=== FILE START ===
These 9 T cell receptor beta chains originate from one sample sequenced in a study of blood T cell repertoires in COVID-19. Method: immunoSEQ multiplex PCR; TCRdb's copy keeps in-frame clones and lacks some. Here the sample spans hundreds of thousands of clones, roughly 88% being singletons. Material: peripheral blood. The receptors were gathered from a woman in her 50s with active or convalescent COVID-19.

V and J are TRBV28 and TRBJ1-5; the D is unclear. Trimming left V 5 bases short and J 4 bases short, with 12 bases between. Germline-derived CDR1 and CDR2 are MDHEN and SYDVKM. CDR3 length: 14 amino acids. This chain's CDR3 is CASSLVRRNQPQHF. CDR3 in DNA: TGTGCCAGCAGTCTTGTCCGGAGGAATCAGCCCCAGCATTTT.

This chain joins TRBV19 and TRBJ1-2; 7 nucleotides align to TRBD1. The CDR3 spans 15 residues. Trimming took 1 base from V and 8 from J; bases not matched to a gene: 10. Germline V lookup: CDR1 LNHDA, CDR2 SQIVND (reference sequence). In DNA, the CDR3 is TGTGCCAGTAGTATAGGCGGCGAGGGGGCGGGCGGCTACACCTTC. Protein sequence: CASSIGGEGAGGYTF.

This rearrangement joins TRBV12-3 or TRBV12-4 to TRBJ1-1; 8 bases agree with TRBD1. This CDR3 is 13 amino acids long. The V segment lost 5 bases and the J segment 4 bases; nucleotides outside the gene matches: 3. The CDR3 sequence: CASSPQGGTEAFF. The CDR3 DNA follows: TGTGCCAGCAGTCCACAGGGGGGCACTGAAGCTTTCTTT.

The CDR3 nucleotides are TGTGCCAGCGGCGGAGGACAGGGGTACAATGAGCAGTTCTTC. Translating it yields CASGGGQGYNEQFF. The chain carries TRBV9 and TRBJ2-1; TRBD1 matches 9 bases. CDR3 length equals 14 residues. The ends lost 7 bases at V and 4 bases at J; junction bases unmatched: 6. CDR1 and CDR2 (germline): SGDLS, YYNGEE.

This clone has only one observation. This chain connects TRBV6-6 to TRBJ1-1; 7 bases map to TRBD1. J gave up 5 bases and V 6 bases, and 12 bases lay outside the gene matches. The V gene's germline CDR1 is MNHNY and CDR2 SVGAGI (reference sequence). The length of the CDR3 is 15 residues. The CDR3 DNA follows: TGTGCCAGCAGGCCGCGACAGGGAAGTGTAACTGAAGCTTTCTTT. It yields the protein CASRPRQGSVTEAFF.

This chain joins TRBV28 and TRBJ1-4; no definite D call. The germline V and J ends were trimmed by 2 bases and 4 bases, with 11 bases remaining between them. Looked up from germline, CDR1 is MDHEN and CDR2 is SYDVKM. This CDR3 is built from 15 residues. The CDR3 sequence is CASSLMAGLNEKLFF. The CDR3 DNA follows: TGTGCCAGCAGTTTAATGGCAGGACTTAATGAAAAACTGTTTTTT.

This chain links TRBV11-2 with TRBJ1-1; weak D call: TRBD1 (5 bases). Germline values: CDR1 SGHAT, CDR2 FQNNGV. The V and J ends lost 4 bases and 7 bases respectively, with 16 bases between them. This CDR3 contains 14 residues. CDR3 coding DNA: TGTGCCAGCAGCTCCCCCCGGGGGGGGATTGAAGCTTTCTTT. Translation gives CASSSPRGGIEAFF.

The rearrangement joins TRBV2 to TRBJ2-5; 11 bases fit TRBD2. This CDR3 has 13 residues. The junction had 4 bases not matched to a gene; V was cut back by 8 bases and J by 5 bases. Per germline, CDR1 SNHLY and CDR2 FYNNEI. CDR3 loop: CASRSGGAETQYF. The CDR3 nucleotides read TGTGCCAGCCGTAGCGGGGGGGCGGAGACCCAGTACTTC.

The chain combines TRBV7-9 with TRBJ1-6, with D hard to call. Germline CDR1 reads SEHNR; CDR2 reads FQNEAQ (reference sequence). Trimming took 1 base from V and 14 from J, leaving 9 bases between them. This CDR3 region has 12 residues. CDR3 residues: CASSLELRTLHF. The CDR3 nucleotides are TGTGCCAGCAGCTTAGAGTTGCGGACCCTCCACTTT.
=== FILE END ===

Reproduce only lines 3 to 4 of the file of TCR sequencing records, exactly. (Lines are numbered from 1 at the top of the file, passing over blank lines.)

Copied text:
This chain joins TRBV19 and TRBJ1-2; 7 nucleotides align to TRBD1. The CDR3 spans 15 residues. Trimming took 1 base from V and 8 from J; bases not matched to a gene: 10. Germline V lookup: CDR1 LNHDA, CDR2 SQIVND (reference sequence). In DNA, the CDR3 is TGTGCCAGTAGTATAGGCGGCGAGGGGGCGGGCGGCTACACCTTC. Protein sequence: CASSIGGEGAGGYTF.

This rearrangement joins TRBV12-3 or TRBV12-4 to TRBJ1-1; 8 bases agree with TRBD1. This CDR3 is 13 amino acids long. The V segment lost 5 bases and the J segment 4 bases; nucleotides outside the gene matches: 3. The CDR3 sequence: CASSPQGGTEAFF. The CDR3 DNA follows: TGTGCCAGCAGTCCACAGGGGGGCACTGAAGCTTTCTTT.